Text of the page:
# Difference of ≡ and ⇔ [duplicate]

I'm studying cs in germany, I have been going through my script starting with propositional logic. I don't really understand the difference between those. I watched some YT-Videos on the topic but i didn't really helped me differentiate between those. They just sometimes use one or the other.

"Definition" in my own words (my understanding):

• The script says something like "$$A ⇔ B$$" gets when "$$A ↔ B$$" is true. So only if both statements A, B are true or both are false "$$A ⇔ B$$" would get used.
• The Term "$$A ≡ B$$" gets used if two logical Terms (consisting of Variables, Constants, ...) result in a equal logical value.

Example:
$$A ↔ B ⇔ (A → B) ∧ (B → A)$$
$$A ∧ (B ∧ C) ≡ (A ∧ B) ∧ C$$.

Problem:When given to "equal" statements they will be right and wrong the same time therefore i can use $$⇔$$. But they also will have the same logical value so i can use $$≡$$. I can't really differentiate between them.
Almost a different question. Why do the de morgan laws use ↔, why don't the use one of $$≡, ⇔$$? $$¬(A ∧ B) ↔ (¬A ∨ ¬B)$$. English is not my first language and i translated my question mostly by myself. Also its my first time asking a question here.

• I've always used them as basically different symbols for the same concept. There might be some reasons to distinguish them, but I have never needed them to be distinguished. I guess you could define $a\iff b$ as $(a\to b)\land (b\to a),$ while we could define $a\equiv b$ as $(a\land b)\lor(\lnot a\land\lnot b).$ Maybe it requires excluded middle to prove these are equivalent? Commented Jun 13 at 20:48
• Observe that your bullet point summary of ⇔ ↔ ≡ actually says that they are thoroughly interchangeable. They do have different meanings, but even when this is respected, frequently the choice between them is a matter of emphasis anyway. See whether the links in this answer's addendum help make things a bit clearer. Commented Jun 14 at 5:23

It will be question of convention on notation, if you want to distinguish two operators, one can set the following.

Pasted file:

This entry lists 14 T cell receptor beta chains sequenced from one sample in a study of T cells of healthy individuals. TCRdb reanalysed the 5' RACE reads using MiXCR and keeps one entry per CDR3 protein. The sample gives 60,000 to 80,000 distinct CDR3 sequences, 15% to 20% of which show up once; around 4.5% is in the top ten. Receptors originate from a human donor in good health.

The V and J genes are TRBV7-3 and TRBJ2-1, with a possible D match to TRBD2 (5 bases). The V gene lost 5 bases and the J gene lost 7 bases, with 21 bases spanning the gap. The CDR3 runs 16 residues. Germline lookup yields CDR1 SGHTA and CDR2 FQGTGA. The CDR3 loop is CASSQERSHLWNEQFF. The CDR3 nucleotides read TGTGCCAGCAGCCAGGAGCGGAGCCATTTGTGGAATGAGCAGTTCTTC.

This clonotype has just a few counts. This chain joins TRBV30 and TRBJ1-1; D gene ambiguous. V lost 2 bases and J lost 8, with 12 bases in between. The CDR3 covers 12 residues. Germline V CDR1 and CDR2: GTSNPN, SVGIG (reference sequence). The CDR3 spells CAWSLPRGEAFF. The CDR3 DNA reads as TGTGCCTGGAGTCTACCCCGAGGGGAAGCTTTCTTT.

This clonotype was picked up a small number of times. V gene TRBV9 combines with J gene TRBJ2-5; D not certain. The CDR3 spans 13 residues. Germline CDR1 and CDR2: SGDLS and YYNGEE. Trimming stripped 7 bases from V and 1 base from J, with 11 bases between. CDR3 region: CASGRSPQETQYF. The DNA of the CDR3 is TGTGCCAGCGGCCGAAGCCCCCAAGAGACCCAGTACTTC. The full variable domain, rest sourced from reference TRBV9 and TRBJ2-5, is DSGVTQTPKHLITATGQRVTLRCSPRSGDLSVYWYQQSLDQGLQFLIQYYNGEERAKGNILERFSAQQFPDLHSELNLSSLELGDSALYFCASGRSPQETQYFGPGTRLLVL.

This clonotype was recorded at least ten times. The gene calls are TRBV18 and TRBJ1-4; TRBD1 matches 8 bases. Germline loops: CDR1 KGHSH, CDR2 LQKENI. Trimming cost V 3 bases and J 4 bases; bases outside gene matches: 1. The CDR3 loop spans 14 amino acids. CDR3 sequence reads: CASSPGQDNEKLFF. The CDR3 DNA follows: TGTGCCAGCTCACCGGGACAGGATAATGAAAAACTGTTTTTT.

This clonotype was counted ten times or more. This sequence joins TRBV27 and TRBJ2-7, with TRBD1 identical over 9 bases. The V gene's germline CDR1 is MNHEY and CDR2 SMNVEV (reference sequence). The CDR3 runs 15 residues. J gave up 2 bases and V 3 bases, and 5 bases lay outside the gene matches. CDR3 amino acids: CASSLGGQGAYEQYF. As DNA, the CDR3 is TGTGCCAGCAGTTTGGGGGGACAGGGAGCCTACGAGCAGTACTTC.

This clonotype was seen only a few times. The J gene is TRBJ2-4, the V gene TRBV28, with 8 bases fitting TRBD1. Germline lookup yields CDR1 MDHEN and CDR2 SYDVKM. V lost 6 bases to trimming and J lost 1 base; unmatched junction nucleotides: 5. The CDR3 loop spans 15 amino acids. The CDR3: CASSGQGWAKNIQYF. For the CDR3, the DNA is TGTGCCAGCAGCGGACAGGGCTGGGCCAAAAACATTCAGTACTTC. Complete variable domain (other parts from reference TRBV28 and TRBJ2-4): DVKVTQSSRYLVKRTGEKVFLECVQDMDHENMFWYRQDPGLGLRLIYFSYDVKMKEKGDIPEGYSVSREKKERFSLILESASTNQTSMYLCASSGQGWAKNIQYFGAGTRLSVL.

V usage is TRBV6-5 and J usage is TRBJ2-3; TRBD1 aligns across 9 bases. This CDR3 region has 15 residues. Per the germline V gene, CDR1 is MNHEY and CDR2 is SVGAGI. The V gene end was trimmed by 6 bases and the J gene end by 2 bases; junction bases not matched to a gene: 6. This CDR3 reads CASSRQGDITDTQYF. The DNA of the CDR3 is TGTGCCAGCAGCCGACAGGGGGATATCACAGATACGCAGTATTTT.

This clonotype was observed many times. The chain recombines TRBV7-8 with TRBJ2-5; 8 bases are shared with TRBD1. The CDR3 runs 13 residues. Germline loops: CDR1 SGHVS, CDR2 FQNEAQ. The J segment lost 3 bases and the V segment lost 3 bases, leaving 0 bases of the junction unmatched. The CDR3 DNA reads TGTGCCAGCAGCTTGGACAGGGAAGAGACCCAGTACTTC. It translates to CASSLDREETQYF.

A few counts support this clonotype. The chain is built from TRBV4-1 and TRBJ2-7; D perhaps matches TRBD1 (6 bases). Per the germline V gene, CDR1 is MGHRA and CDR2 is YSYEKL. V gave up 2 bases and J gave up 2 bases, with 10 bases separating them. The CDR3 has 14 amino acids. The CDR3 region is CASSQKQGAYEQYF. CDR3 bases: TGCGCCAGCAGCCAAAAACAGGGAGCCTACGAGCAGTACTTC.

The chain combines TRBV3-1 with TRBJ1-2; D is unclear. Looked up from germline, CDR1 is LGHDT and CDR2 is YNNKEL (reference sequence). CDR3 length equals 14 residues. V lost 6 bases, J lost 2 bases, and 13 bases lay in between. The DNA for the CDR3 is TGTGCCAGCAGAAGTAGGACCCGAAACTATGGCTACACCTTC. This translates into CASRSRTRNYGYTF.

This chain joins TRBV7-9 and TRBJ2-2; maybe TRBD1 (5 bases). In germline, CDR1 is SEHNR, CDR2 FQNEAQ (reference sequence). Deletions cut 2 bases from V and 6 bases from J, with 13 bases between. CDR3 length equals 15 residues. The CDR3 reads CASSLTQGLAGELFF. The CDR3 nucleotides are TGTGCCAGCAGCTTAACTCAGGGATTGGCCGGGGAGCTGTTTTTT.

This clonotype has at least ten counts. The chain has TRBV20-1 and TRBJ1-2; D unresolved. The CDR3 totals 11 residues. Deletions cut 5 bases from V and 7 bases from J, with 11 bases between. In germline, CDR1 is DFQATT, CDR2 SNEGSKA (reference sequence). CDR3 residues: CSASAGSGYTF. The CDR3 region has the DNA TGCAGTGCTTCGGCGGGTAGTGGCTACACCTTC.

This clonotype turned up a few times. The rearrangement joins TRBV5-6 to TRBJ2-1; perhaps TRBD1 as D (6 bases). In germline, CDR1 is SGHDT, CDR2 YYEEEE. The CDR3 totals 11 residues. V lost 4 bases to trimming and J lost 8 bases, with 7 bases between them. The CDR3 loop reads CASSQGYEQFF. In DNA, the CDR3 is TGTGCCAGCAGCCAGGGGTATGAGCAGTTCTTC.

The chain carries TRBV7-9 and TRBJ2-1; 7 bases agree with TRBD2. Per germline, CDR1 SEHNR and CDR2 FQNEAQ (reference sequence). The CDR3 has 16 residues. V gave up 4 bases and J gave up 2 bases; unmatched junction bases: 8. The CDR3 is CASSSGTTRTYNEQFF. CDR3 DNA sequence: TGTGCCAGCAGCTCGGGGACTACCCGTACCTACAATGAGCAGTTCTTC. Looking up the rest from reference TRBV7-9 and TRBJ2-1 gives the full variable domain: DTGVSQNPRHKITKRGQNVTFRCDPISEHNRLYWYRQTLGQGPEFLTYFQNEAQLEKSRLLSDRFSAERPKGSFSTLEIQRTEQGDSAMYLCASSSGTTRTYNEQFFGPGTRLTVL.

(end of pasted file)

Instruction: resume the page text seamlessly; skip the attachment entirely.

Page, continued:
Indeed here we can note two things :

Preliminary before math

Take two sentences :

• $$X=$$ "The first day of the year is 1st January"
• $$Y=$$ "The Earth is a planet"

Both $$X$$ and $$Y$$ are sentences. They have both a meaning different and independant of each other. And they are both true.

You see here, that we cannot have $$X \implies Y$$ or $$Y \implies X$$, it doesn't make any sense. It has no meaning. Recall that we use the notation $$X ⇔ Y$$ to say ($$X \implies Y$$ and $$Y \implies X$$).

So because there are not logical implication (very concrete in very real life), between $$X$$ and $$Y$$. So they can't be equivalent (so "$$X ⇔ Y$$" is not true). Do you agree with that concrete example ?

Yet both $$X$$ and $$Y$$ are both true,the first day of the year is 1st January and the Earth is a planet :

So $$X \equiv Y$$

Meaning is always about a system, a language, which has a real, a concret meaning. Sometimes this language is English, French, German, sometimes its mathematic. Yet, in every language something can be true or can be false (or neither true nor false).

First

$$⇔ \text{and} \leftrightarrow$$

are the same object just noted differently.

When you note $$A ⇔ B$$ it means they have not only the same logical value but also the same meaning.

For example : $$x\in[a,b] ⇔ a \leq x \leq b$$

Secondly

The sign $$\equiv$$ is just here to say that thing have the same logical value (in binary logic, True or False).

For example :

$$(\forall \in \mathbb{N}^*, n>1, n-1>0) \equiv (\pi=\pi)$$

Both are true, but have of course not the same meaning.

Moreover

You see that :

$$A= \ "[(\forall \in \mathbb{N}^*, n>1, n-1>0) ⇔ (\pi=\pi)]"$$

is false.

Yet :

$$B= \ "[(\forall \in \mathbb{N}^*, n>1, n-1>0) \equiv (\pi=\pi)]"$$

is true.

• Can you find a case where the distinction is a real difference? Commented Jun 13 at 20:50
• Between what and what ?
– EDX
Commented Jun 13 at 20:50
• A case where only one of $P\iff Q$ and $P\equiv Q$ is true? Commented Jun 13 at 20:52
• Ok get your question, yes.
– EDX
Commented Jun 13 at 20:53
• you loose me at your second example. Whats the difference between meaning and logical value? Im not saying its wrong... Commented Jun 13 at 21:03